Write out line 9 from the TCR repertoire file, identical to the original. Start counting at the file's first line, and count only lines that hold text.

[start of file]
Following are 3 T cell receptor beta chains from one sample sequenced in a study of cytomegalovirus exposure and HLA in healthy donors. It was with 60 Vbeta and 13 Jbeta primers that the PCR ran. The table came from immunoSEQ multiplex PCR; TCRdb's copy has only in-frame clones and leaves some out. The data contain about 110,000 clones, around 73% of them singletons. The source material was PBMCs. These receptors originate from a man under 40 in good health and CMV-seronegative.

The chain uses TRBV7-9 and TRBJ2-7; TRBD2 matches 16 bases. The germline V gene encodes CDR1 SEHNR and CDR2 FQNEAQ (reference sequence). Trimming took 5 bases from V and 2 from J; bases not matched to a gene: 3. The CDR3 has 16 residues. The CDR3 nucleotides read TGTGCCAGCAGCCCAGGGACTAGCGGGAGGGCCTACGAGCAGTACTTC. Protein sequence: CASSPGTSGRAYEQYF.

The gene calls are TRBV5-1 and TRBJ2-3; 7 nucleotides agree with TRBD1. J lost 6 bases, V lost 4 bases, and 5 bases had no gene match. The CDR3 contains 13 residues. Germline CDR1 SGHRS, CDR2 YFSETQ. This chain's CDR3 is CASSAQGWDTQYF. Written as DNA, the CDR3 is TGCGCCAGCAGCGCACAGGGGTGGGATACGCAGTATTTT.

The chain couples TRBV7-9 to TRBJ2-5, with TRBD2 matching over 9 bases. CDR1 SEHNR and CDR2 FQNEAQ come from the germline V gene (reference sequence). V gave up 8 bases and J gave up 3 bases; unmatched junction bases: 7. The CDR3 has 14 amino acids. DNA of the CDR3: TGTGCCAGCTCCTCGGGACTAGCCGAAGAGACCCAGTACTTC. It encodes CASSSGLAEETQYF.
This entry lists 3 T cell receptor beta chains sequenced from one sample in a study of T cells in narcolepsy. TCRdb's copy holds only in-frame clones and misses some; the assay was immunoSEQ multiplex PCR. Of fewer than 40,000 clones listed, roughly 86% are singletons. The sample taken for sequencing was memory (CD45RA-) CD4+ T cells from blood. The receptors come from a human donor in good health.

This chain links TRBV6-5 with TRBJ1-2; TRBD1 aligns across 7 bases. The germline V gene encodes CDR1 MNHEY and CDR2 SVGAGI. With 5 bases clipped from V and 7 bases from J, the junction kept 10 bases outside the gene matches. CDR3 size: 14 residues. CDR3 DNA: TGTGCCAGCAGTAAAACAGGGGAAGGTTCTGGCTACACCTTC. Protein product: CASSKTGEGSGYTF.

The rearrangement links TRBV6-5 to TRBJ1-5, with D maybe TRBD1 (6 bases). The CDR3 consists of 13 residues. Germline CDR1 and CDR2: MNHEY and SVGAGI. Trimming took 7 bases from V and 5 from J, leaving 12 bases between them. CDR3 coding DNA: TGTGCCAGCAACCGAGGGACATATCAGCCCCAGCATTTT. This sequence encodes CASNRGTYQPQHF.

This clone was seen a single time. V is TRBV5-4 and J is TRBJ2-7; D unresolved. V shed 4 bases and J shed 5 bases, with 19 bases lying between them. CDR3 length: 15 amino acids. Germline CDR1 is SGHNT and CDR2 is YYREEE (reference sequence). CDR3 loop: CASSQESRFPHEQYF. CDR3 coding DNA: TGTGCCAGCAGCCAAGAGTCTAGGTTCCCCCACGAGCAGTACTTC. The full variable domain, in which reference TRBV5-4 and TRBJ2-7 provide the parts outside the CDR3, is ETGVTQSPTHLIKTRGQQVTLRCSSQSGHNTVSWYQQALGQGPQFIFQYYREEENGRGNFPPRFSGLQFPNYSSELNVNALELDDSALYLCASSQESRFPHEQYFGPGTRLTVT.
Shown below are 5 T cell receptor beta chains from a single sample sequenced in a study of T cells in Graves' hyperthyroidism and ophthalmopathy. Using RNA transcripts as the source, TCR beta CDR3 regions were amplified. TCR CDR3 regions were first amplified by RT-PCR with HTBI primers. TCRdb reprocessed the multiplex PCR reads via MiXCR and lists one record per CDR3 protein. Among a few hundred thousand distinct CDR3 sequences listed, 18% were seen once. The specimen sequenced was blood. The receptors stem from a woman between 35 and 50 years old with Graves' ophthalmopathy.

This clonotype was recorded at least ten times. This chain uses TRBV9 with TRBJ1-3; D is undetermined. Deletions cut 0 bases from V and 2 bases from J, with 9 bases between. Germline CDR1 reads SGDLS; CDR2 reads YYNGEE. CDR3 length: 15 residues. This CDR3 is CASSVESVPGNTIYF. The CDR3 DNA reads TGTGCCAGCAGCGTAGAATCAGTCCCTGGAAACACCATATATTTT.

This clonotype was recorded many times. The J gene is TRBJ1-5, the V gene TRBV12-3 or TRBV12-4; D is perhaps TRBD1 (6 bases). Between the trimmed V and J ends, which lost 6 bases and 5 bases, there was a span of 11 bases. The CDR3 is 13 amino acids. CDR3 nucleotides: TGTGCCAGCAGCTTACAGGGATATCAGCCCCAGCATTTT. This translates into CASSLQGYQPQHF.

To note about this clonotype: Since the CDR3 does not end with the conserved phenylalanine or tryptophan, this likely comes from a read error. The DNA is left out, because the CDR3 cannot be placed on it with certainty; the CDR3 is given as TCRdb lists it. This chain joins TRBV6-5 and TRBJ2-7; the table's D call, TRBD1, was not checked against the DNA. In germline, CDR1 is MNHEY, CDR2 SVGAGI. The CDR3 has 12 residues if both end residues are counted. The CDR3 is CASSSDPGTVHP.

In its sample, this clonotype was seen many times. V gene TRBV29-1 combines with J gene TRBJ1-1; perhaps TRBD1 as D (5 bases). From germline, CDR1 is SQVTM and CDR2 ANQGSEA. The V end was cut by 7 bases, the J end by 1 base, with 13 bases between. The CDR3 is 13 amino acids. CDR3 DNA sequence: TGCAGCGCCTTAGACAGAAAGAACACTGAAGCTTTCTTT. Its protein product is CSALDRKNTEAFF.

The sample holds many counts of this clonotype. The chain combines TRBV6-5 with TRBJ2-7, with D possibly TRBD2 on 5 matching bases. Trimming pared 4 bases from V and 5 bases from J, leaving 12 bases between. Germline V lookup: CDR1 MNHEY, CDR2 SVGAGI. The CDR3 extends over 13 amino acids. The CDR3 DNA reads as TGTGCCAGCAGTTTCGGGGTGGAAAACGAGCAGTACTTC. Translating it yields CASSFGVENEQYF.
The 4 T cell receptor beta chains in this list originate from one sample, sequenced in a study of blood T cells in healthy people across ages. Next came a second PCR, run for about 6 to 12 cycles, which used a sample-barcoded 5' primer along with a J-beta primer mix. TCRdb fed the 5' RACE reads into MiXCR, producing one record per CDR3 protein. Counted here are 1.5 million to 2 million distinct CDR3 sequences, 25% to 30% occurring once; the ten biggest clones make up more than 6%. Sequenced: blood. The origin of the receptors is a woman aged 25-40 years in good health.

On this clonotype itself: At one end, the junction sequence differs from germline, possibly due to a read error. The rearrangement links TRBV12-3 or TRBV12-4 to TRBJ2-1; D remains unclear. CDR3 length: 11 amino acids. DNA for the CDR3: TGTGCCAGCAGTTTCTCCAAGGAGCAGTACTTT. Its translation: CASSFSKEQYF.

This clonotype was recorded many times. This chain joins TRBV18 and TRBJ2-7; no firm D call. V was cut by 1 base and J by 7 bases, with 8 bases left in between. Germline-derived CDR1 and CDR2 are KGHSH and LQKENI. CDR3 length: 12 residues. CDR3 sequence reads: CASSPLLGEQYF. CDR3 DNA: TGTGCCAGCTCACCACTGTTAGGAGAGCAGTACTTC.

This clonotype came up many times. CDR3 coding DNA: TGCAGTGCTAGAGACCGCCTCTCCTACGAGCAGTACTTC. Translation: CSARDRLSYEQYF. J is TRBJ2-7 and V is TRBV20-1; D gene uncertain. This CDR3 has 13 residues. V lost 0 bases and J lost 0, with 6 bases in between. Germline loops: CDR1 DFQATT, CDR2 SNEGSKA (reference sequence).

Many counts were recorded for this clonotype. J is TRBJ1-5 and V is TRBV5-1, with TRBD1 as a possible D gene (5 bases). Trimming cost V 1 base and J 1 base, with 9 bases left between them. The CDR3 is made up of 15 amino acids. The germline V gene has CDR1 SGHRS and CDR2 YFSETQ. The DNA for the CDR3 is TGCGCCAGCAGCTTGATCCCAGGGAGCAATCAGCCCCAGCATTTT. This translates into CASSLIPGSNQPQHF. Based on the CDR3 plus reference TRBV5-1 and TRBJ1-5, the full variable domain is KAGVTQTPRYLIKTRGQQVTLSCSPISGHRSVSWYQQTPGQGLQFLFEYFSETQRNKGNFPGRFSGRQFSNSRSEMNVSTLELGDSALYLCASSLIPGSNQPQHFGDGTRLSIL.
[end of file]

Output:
Shown below are 5 T cell receptor beta chains from a single sample sequenced in a study of T cells in Graves' hyperthyroidism and ophthalmopathy. Using RNA transcripts as the source, TCR beta CDR3 regions were amplified. TCR CDR3 regions were first amplified by RT-PCR with HTBI primers. TCRdb reprocessed the multiplex PCR reads via MiXCR and lists one record per CDR3 protein. Among a few hundred thousand distinct CDR3 sequences listed, 18% were seen once. The specimen sequenced was blood. The receptors stem from a woman between 35 and 50 years old with Graves' ophthalmopathy.